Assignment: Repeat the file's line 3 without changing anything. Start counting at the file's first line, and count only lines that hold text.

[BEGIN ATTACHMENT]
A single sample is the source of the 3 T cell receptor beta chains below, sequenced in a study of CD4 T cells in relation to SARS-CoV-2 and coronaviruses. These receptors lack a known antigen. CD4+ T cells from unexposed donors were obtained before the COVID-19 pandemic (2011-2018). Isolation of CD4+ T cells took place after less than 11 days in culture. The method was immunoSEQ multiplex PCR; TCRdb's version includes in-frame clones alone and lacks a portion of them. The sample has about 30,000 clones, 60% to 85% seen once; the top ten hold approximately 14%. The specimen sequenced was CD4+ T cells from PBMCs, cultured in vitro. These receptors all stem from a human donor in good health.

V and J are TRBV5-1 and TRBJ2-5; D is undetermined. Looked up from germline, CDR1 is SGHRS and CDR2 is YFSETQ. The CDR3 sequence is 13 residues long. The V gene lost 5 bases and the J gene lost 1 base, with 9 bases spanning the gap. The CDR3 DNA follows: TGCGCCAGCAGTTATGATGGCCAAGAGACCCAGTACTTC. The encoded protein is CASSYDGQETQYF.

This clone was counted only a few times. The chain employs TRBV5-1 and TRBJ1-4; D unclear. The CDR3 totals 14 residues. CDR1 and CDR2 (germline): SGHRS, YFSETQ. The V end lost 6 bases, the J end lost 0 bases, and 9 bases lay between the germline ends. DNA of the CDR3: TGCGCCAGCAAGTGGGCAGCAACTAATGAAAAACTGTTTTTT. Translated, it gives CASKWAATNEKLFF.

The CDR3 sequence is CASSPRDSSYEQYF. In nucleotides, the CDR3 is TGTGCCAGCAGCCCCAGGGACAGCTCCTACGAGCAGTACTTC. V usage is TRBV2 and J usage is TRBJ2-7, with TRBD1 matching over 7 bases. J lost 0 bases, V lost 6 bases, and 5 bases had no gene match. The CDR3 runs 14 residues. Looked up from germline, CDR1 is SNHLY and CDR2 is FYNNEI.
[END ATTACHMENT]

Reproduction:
This clone was counted only a few times. The chain employs TRBV5-1 and TRBJ1-4; D unclear. The CDR3 totals 14 residues. CDR1 and CDR2 (germline): SGHRS, YFSETQ. The V end lost 6 bases, the J end lost 0 bases, and 9 bases lay between the germline ends. DNA of the CDR3: TGCGCCAGCAAGTGGGCAGCAACTAATGAAAAACTGTTTTTT. Translated, it gives CASKWAATNEKLFF.